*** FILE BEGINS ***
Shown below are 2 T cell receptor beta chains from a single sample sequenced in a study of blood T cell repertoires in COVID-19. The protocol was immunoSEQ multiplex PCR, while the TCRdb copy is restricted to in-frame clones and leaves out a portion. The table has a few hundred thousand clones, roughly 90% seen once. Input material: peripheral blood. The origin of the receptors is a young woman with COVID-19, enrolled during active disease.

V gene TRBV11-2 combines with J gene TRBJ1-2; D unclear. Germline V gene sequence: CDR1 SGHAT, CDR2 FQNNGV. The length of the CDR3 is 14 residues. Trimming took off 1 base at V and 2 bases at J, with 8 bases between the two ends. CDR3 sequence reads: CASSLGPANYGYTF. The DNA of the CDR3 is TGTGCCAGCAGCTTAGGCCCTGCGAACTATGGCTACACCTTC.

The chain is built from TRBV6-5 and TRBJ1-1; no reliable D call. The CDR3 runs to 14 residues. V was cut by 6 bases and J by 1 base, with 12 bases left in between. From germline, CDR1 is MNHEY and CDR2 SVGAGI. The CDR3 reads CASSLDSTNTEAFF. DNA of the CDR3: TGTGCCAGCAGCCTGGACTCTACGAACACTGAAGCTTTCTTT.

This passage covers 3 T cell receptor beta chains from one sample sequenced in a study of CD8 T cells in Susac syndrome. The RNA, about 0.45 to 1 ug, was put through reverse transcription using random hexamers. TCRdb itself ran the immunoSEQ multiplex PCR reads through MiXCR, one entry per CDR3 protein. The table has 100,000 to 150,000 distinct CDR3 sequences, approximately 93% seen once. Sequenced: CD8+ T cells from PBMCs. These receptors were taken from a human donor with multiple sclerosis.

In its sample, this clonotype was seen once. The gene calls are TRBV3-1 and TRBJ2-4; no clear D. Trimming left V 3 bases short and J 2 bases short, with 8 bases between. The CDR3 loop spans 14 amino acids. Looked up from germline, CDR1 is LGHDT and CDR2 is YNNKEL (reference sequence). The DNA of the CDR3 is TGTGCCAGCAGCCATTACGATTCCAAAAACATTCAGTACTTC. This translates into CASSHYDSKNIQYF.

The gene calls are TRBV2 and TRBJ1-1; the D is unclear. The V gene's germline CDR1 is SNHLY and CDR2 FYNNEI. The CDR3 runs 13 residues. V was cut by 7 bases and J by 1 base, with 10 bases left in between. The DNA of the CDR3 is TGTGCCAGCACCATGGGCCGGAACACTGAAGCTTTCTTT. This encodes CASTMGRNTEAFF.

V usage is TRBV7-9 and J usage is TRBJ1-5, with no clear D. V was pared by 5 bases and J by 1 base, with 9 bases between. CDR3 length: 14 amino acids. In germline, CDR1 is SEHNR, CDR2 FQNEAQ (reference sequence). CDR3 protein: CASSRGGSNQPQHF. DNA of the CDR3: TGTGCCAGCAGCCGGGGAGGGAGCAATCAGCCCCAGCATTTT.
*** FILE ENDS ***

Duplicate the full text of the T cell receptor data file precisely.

Shown below are 2 T cell receptor beta chains from a single sample sequenced in a study of blood T cell repertoires in COVID-19. The protocol was immunoSEQ multiplex PCR, while the TCRdb copy is restricted to in-frame clones and leaves out a portion. The table has a few hundred thousand clones, roughly 90% seen once. Input material: peripheral blood. The origin of the receptors is a young woman with COVID-19, enrolled during active disease.

V gene TRBV11-2 combines with J gene TRBJ1-2; D unclear. Germline V gene sequence: CDR1 SGHAT, CDR2 FQNNGV. The length of the CDR3 is 14 residues. Trimming took off 1 base at V and 2 bases at J, with 8 bases between the two ends. CDR3 sequence reads: CASSLGPANYGYTF. The DNA of the CDR3 is TGTGCCAGCAGCTTAGGCCCTGCGAACTATGGCTACACCTTC.

The chain is built from TRBV6-5 and TRBJ1-1; no reliable D call. The CDR3 runs to 14 residues. V was cut by 6 bases and J by 1 base, with 12 bases left in between. From germline, CDR1 is MNHEY and CDR2 SVGAGI. The CDR3 reads CASSLDSTNTEAFF. DNA of the CDR3: TGTGCCAGCAGCCTGGACTCTACGAACACTGAAGCTTTCTTT.

This passage covers 3 T cell receptor beta chains from one sample sequenced in a study of CD8 T cells in Susac syndrome. The RNA, about 0.45 to 1 ug, was put through reverse transcription using random hexamers. TCRdb itself ran the immunoSEQ multiplex PCR reads through MiXCR, one entry per CDR3 protein. The table has 100,000 to 150,000 distinct CDR3 sequences, approximately 93% seen once. Sequenced: CD8+ T cells from PBMCs. These receptors were taken from a human donor with multiple sclerosis.

In its sample, this clonotype was seen once. The gene calls are TRBV3-1 and TRBJ2-4; no clear D. Trimming left V 3 bases short and J 2 bases short, with 8 bases between. The CDR3 loop spans 14 amino acids. Looked up from germline, CDR1 is LGHDT and CDR2 is YNNKEL (reference sequence). The DNA of the CDR3 is TGTGCCAGCAGCCATTACGATTCCAAAAACATTCAGTACTTC. This translates into CASSHYDSKNIQYF.

The gene calls are TRBV2 and TRBJ1-1; the D is unclear. The V gene's germline CDR1 is SNHLY and CDR2 FYNNEI. The CDR3 runs 13 residues. V was cut by 7 bases and J by 1 base, with 10 bases left in between. The DNA of the CDR3 is TGTGCCAGCACCATGGGCCGGAACACTGAAGCTTTCTTT. This encodes CASTMGRNTEAFF.

V usage is TRBV7-9 and J usage is TRBJ1-5, with no clear D. V was pared by 5 bases and J by 1 base, with 9 bases between. CDR3 length: 14 amino acids. In germline, CDR1 is SEHNR, CDR2 FQNEAQ (reference sequence). CDR3 protein: CASSRGGSNQPQHF. DNA of the CDR3: TGTGCCAGCAGCCGGGGAGGGAGCAATCAGCCCCAGCATTTT.